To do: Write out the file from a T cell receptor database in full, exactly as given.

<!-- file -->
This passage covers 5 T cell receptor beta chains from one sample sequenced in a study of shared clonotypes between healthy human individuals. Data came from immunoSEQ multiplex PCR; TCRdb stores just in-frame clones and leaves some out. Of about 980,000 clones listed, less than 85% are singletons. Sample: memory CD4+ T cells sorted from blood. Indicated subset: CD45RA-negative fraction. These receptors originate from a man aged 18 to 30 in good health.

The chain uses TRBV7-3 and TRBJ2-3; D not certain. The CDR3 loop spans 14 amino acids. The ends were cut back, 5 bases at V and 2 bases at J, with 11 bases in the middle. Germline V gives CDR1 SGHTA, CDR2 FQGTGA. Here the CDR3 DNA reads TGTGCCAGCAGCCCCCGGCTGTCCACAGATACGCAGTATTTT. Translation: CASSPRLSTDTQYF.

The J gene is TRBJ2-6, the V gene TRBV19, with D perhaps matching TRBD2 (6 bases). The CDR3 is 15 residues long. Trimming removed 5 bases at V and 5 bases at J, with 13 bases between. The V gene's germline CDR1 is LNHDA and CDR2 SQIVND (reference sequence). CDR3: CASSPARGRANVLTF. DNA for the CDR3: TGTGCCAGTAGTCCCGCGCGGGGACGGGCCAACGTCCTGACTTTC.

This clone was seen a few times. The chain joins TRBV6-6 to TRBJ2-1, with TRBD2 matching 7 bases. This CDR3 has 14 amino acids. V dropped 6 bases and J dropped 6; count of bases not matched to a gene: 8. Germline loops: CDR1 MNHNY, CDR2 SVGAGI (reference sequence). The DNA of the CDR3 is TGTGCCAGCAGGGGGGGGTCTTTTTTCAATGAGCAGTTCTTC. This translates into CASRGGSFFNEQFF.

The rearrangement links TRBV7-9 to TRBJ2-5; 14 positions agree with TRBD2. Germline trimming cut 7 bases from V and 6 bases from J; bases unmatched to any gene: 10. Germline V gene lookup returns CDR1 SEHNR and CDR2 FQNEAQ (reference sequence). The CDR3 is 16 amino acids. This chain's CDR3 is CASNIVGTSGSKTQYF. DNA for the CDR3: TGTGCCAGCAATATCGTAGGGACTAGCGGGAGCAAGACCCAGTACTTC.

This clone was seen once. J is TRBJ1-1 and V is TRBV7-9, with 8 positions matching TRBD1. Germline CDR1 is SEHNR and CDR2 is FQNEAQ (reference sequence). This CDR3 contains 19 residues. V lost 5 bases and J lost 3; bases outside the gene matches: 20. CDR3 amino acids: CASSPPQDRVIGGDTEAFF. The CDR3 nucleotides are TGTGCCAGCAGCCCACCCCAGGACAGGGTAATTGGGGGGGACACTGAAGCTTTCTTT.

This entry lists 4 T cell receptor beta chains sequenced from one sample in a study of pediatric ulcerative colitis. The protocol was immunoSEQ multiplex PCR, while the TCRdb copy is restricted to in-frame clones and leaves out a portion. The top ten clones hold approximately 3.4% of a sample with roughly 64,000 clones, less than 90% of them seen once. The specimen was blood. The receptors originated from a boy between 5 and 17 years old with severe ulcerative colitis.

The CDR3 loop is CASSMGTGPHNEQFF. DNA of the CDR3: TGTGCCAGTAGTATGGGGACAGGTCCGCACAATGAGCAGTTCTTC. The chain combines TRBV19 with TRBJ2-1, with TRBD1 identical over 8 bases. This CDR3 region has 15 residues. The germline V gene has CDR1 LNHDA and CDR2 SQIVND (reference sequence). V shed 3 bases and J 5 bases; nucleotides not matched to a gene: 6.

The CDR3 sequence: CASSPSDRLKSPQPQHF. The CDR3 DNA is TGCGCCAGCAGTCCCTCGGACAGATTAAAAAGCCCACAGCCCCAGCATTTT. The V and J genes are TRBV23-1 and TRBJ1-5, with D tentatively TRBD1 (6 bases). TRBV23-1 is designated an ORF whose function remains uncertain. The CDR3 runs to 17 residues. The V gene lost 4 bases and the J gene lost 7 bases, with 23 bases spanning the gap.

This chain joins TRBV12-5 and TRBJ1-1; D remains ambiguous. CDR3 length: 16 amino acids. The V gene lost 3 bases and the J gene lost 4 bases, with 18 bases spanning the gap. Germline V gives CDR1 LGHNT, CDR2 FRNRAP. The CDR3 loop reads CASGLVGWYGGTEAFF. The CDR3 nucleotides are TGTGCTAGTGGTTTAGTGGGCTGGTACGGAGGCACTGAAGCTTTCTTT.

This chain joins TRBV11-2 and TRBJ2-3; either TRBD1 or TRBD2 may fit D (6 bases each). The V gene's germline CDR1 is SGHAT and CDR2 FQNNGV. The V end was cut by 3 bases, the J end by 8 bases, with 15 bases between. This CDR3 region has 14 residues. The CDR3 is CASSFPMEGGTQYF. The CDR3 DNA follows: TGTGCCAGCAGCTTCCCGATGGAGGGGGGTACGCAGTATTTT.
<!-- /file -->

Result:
This passage covers 5 T cell receptor beta chains from one sample sequenced in a study of shared clonotypes between healthy human individuals. Data came from immunoSEQ multiplex PCR; TCRdb stores just in-frame clones and leaves some out. Of about 980,000 clones listed, less than 85% are singletons. Sample: memory CD4+ T cells sorted from blood. Indicated subset: CD45RA-negative fraction. These receptors originate from a man aged 18 to 30 in good health.

The chain uses TRBV7-3 and TRBJ2-3; D not certain. The CDR3 loop spans 14 amino acids. The ends were cut back, 5 bases at V and 2 bases at J, with 11 bases in the middle. Germline V gives CDR1 SGHTA, CDR2 FQGTGA. Here the CDR3 DNA reads TGTGCCAGCAGCCCCCGGCTGTCCACAGATACGCAGTATTTT. Translation: CASSPRLSTDTQYF.

The J gene is TRBJ2-6, the V gene TRBV19, with D perhaps matching TRBD2 (6 bases). The CDR3 is 15 residues long. Trimming removed 5 bases at V and 5 bases at J, with 13 bases between. The V gene's germline CDR1 is LNHDA and CDR2 SQIVND (reference sequence). CDR3: CASSPARGRANVLTF. DNA for the CDR3: TGTGCCAGTAGTCCCGCGCGGGGACGGGCCAACGTCCTGACTTTC.

This clone was seen a few times. The chain joins TRBV6-6 to TRBJ2-1, with TRBD2 matching 7 bases. This CDR3 has 14 amino acids. V dropped 6 bases and J dropped 6; count of bases not matched to a gene: 8. Germline loops: CDR1 MNHNY, CDR2 SVGAGI (reference sequence). The DNA of the CDR3 is TGTGCCAGCAGGGGGGGGTCTTTTTTCAATGAGCAGTTCTTC. This translates into CASRGGSFFNEQFF.

The rearrangement links TRBV7-9 to TRBJ2-5; 14 positions agree with TRBD2. Germline trimming cut 7 bases from V and 6 bases from J; bases unmatched to any gene: 10. Germline V gene lookup returns CDR1 SEHNR and CDR2 FQNEAQ (reference sequence). The CDR3 is 16 amino acids. This chain's CDR3 is CASNIVGTSGSKTQYF. DNA for the CDR3: TGTGCCAGCAATATCGTAGGGACTAGCGGGAGCAAGACCCAGTACTTC.

This clone was seen once. J is TRBJ1-1 and V is TRBV7-9, with 8 positions matching TRBD1. Germline CDR1 is SEHNR and CDR2 is FQNEAQ (reference sequence). This CDR3 contains 19 residues. V lost 5 bases and J lost 3; bases outside the gene matches: 20. CDR3 amino acids: CASSPPQDRVIGGDTEAFF. The CDR3 nucleotides are TGTGCCAGCAGCCCACCCCAGGACAGGGTAATTGGGGGGGACACTGAAGCTTTCTTT.

This entry lists 4 T cell receptor beta chains sequenced from one sample in a study of pediatric ulcerative colitis. The protocol was immunoSEQ multiplex PCR, while the TCRdb copy is restricted to in-frame clones and leaves out a portion. The top ten clones hold approximately 3.4% of a sample with roughly 64,000 clones, less than 90% of them seen once. The specimen was blood. The receptors originated from a boy between 5 and 17 years old with severe ulcerative colitis.

The CDR3 loop is CASSMGTGPHNEQFF. DNA of the CDR3: TGTGCCAGTAGTATGGGGACAGGTCCGCACAATGAGCAGTTCTTC. The chain combines TRBV19 with TRBJ2-1, with TRBD1 identical over 8 bases. This CDR3 region has 15 residues. The germline V gene has CDR1 LNHDA and CDR2 SQIVND (reference sequence). V shed 3 bases and J 5 bases; nucleotides not matched to a gene: 6.

The CDR3 sequence: CASSPSDRLKSPQPQHF. The CDR3 DNA is TGCGCCAGCAGTCCCTCGGACAGATTAAAAAGCCCACAGCCCCAGCATTTT. The V and J genes are TRBV23-1 and TRBJ1-5, with D tentatively TRBD1 (6 bases). TRBV23-1 is designated an ORF whose function remains uncertain. The CDR3 runs to 17 residues. The V gene lost 4 bases and the J gene lost 7 bases, with 23 bases spanning the gap.

This chain joins TRBV12-5 and TRBJ1-1; D remains ambiguous. CDR3 length: 16 amino acids. The V gene lost 3 bases and the J gene lost 4 bases, with 18 bases spanning the gap. Germline V gives CDR1 LGHNT, CDR2 FRNRAP. The CDR3 loop reads CASGLVGWYGGTEAFF. The CDR3 nucleotides are TGTGCTAGTGGTTTAGTGGGCTGGTACGGAGGCACTGAAGCTTTCTTT.

This chain joins TRBV11-2 and TRBJ2-3; either TRBD1 or TRBD2 may fit D (6 bases each). The V gene's germline CDR1 is SGHAT and CDR2 FQNNGV. The V end was cut by 3 bases, the J end by 8 bases, with 15 bases between. This CDR3 region has 14 residues. The CDR3 is CASSFPMEGGTQYF. The CDR3 DNA follows: TGTGCCAGCAGCTTCCCGATGGAGGGGGGTACGCAGTATTTT.